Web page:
A summary of all the hardware needed to create instructional materials mentioned above are listed below:
Mounting the Material into the Web
The html files can then be uploaded into the website using either ftp upload or simply using the available upload managers normally provided by web hosting companies. Documents can be linked directly to the directories of the linking page.
One of the main aspects when mounting materials into the web is to keep material size to minimum. This would help in the uploading process and also in the loading process of the users. We had to think in terms of kilobyte file sizes, not megabytes because delivery over the Web is too slow to expect users to wait around at your web site for large graphics to appear on their screens (Clay, Harlan & Swanson, 1997). This is because we have to consider that there are still a number of users who are using modems as slow as 28.8 kbps.
Providing Feedback Portals
Feedback portals, or any form or method that would allow users to provide feedback is a very important part of a web-based instruction material. This will provide an easy way to evaluate, test or improve using feedback from users.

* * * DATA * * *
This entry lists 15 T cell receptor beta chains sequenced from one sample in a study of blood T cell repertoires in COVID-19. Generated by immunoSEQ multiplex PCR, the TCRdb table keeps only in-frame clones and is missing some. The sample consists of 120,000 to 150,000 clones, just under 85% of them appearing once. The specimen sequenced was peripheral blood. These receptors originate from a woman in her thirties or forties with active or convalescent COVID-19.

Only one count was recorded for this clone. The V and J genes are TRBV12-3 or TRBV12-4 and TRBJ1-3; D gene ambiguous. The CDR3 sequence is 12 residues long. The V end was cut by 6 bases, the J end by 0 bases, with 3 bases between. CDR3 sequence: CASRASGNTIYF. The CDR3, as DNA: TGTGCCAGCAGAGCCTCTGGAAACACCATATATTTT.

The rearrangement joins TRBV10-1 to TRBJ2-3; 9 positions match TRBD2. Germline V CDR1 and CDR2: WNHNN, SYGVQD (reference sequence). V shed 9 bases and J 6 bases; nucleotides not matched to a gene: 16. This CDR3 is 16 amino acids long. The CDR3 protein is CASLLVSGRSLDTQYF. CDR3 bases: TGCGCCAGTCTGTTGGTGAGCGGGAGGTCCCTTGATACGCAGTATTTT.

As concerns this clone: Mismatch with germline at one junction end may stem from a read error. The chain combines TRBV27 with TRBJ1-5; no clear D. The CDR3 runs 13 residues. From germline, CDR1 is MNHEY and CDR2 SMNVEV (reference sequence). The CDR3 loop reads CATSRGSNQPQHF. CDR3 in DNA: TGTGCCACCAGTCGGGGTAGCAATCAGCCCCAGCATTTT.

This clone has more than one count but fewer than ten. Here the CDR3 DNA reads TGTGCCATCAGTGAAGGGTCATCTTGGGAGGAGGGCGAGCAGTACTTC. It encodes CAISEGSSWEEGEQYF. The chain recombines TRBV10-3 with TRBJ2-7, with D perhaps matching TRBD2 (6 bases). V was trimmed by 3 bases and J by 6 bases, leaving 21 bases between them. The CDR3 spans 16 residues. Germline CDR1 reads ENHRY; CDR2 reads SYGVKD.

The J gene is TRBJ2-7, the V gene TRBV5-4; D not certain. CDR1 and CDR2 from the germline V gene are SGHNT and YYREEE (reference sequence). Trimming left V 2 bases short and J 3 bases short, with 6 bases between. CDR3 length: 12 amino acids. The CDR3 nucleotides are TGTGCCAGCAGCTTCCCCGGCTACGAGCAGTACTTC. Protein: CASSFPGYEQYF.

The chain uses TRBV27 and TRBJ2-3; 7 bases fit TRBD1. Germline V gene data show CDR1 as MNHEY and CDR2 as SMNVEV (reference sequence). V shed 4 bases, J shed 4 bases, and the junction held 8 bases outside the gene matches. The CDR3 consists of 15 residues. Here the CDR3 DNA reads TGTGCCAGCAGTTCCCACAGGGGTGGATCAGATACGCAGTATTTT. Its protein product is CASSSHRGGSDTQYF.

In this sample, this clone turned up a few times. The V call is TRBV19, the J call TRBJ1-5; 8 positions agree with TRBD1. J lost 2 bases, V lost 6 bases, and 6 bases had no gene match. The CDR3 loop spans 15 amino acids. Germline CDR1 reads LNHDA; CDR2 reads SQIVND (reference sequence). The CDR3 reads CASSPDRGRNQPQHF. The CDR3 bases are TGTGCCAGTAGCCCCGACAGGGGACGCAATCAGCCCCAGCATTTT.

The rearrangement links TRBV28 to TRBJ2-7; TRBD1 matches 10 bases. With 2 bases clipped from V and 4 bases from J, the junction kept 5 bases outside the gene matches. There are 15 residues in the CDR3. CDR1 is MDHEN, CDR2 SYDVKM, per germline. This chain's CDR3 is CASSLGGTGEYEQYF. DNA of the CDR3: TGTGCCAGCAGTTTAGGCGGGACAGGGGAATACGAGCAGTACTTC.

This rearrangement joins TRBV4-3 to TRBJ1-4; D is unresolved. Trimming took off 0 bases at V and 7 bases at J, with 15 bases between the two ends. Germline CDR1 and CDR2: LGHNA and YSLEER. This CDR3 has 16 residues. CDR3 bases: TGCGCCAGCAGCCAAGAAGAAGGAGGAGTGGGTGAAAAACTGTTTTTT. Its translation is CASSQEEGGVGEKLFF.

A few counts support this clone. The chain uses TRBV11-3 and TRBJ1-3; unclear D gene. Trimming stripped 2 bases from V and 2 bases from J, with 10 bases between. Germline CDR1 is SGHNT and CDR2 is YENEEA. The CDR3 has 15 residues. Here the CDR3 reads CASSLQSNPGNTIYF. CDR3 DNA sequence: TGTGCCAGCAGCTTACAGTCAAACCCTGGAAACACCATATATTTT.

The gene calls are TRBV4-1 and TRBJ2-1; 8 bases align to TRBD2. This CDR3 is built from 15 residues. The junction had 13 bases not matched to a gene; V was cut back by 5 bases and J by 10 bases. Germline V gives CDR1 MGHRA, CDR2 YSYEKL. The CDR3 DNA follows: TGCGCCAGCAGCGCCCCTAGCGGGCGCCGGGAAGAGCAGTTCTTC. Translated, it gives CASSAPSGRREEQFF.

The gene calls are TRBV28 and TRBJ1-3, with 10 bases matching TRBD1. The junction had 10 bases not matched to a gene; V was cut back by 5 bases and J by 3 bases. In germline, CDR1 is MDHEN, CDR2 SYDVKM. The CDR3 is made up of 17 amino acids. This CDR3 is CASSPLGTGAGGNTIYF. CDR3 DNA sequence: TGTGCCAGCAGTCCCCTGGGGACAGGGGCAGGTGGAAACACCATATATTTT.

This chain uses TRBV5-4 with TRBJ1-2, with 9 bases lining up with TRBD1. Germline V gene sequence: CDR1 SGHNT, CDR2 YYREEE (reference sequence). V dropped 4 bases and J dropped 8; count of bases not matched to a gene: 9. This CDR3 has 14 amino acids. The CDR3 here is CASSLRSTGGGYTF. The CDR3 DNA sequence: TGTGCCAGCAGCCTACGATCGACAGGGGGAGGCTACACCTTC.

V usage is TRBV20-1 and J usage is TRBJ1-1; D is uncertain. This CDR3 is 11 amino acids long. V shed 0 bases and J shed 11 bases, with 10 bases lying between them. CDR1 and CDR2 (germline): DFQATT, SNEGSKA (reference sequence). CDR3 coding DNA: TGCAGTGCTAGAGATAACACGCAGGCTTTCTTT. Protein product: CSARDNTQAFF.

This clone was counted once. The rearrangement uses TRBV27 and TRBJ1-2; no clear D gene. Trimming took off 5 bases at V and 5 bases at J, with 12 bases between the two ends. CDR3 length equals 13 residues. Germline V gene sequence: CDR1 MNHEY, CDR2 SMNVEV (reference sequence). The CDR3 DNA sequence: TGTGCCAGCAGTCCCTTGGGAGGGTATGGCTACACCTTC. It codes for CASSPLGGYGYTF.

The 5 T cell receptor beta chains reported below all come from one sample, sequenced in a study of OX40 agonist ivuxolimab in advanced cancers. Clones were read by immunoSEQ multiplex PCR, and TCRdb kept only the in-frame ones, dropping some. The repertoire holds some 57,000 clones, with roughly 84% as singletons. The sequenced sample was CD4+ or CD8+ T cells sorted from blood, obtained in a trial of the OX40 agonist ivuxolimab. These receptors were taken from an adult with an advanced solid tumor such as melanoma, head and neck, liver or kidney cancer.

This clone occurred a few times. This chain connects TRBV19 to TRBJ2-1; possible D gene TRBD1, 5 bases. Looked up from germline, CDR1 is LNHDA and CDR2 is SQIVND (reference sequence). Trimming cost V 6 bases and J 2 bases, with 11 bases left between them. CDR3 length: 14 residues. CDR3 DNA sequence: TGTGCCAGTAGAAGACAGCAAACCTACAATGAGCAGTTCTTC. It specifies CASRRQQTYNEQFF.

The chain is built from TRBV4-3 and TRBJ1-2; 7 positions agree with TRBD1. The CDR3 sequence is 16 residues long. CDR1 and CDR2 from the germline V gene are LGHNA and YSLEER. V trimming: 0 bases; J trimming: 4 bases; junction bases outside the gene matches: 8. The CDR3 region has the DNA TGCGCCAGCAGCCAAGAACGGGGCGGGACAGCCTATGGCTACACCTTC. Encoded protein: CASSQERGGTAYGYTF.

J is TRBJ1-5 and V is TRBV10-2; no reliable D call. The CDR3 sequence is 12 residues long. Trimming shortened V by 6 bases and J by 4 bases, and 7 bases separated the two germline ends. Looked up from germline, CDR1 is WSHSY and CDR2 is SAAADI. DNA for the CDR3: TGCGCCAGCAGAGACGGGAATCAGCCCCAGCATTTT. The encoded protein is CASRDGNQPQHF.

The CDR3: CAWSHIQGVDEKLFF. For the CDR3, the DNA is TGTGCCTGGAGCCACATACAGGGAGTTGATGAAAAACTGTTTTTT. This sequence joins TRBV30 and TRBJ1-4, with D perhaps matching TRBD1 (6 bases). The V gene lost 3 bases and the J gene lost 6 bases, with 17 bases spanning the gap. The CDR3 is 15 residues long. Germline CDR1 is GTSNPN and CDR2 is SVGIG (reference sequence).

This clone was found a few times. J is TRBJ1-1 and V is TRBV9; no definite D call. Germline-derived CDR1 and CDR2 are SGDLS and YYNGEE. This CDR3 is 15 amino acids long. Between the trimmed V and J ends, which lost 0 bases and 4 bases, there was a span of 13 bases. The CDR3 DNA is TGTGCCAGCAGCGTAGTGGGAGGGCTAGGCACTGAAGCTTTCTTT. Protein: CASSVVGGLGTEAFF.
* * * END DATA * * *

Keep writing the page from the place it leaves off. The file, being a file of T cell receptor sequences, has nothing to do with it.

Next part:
In any form of development, testing is always an integral part. By going through all the possible paths of the web-based instruction material and testing every possible path is essential to insure proper operation of the instruction material. This may also include testing on various web browser tools. Different web browser tools may cause some degree of difference in the presentation of html files. This step also includes proofreading of the entire material. Any bugs, errors or unwanted features shall be recorder for modification or correction.
Final Modification based on Testing, Retest and Release
After the beta testing, the errors shall be corrected and retested until no errors persist. Finally, it shall then be released with a proper version control.
Clay, S. Harlan, S. and Swanson, J. (1997). Continuing Web Education. Retrieved from the USCB Library website: http://www.library.ucsb.edu/universe/clay.html, on January 16, 2007
Tobin, T. and Kesselman, M, (1999). Quantitative and Qualitative Approaches to Research. Retrieved from the International Federation of Library Associations and Institutions website: http://www.ifla.org/IV/ifla65/papers/102-163e.htm
January 17, 2007